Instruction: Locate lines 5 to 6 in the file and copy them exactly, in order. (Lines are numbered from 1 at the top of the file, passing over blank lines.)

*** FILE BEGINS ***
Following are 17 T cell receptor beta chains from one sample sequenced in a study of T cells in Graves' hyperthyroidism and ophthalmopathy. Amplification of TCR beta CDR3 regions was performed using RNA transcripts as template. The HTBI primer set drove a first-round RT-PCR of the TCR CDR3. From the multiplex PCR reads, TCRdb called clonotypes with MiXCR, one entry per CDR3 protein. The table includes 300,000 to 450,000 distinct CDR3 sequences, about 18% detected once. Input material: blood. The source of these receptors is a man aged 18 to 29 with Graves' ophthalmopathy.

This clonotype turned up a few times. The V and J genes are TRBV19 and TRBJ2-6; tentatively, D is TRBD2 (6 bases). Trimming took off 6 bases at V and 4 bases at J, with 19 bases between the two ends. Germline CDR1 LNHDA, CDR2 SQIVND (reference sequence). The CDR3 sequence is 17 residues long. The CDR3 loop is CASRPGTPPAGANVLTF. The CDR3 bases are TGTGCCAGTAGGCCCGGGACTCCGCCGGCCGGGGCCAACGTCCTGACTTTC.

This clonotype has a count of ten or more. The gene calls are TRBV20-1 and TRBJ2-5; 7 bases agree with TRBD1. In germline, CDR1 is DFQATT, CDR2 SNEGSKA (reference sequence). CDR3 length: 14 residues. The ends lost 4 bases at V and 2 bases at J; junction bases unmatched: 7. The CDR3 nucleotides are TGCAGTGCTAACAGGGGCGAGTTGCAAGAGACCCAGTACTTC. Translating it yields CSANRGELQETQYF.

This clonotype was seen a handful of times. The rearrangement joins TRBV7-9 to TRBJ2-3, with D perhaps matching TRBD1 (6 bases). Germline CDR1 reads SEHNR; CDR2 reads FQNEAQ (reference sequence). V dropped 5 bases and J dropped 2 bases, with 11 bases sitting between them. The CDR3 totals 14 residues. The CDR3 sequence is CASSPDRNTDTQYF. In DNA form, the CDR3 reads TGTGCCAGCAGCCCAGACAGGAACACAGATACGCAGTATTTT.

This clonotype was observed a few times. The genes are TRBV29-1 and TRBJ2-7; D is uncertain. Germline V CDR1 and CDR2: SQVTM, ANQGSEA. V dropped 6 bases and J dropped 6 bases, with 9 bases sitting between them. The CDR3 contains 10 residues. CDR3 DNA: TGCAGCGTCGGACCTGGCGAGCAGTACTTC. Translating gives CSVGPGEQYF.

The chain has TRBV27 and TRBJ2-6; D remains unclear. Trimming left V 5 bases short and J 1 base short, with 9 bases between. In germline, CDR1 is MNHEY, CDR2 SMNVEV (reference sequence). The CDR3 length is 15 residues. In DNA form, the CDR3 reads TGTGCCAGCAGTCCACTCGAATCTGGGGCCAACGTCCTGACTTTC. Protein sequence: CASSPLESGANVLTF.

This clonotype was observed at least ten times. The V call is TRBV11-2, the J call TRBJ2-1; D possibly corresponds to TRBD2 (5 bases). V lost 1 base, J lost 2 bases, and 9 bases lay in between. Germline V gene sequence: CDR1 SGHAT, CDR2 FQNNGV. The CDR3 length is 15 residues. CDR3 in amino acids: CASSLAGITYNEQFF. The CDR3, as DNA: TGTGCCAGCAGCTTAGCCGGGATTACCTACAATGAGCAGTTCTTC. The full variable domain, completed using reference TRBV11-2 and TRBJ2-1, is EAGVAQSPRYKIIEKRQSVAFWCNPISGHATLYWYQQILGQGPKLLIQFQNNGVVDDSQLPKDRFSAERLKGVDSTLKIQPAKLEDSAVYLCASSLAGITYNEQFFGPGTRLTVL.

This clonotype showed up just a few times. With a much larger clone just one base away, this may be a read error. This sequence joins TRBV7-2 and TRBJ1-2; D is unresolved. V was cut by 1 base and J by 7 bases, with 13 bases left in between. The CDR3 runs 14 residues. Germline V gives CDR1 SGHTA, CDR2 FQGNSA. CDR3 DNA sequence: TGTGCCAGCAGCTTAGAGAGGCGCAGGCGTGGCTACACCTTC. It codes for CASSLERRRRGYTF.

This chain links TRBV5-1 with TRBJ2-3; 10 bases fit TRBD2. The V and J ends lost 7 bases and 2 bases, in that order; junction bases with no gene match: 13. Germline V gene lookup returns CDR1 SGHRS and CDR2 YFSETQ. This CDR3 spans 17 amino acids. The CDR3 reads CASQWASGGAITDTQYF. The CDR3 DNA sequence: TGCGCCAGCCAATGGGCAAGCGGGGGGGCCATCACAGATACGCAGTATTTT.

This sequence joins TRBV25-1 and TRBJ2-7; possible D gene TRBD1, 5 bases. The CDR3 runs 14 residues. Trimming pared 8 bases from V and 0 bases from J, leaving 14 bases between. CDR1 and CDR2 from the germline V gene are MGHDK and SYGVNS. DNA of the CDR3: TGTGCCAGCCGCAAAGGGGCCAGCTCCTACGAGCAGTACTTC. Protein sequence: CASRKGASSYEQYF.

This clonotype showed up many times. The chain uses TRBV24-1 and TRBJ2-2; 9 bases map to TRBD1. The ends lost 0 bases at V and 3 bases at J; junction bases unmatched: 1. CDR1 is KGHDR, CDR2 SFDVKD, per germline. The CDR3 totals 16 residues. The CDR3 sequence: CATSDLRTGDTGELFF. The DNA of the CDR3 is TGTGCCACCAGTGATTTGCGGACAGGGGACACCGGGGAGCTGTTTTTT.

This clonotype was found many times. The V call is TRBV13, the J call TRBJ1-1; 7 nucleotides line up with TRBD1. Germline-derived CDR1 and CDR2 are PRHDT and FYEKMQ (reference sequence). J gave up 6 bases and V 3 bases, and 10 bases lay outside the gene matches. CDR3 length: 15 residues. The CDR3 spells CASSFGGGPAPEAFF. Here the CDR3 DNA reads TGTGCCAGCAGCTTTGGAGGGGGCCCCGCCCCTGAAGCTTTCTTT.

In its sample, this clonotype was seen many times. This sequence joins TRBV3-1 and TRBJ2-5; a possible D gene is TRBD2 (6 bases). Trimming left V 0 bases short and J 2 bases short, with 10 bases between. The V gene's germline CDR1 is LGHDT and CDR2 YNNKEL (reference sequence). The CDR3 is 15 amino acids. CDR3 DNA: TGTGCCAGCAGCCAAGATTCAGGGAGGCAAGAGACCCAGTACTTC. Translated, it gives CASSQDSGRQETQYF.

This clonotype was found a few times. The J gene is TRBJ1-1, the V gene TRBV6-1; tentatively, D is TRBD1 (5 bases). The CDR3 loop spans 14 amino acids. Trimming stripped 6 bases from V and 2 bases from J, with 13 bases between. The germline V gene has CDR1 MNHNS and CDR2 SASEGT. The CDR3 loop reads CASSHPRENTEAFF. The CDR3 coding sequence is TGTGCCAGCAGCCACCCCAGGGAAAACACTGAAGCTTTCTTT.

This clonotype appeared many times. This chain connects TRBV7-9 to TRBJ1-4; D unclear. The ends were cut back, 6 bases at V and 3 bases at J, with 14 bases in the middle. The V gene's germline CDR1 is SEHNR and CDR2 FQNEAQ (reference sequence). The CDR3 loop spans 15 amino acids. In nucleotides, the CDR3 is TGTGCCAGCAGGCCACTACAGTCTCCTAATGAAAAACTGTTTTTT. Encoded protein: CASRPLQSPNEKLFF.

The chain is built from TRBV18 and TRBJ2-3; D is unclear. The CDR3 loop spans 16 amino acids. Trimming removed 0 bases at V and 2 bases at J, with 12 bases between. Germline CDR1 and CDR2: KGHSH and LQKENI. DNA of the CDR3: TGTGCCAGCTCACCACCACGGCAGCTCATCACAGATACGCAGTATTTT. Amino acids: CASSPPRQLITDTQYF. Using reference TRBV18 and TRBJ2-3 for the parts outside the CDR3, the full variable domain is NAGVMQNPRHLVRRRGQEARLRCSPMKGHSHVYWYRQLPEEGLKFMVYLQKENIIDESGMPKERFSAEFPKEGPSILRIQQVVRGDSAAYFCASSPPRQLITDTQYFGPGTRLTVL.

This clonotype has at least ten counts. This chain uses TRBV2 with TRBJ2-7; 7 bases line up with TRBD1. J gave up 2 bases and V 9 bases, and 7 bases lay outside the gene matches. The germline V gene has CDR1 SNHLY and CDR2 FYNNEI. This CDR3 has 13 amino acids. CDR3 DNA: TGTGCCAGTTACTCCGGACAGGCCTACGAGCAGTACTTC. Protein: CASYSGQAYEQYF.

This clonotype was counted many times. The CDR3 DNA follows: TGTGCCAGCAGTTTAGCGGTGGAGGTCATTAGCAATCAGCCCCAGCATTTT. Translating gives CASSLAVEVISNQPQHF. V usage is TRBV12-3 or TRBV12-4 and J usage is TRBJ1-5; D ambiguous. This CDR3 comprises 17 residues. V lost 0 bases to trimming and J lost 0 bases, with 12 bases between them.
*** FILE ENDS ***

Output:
This clonotype was observed a few times. The genes are TRBV29-1 and TRBJ2-7; D is uncertain. Germline V CDR1 and CDR2: SQVTM, ANQGSEA. V dropped 6 bases and J dropped 6 bases, with 9 bases sitting between them. The CDR3 contains 10 residues. CDR3 DNA: TGCAGCGTCGGACCTGGCGAGCAGTACTTC. Translating gives CSVGPGEQYF.

The chain has TRBV27 and TRBJ2-6; D remains unclear. Trimming left V 5 bases short and J 1 base short, with 9 bases between. In germline, CDR1 is MNHEY, CDR2 SMNVEV (reference sequence). The CDR3 length is 15 residues. In DNA form, the CDR3 reads TGTGCCAGCAGTCCACTCGAATCTGGGGCCAACGTCCTGACTTTC. Protein sequence: CASSPLESGANVLTF.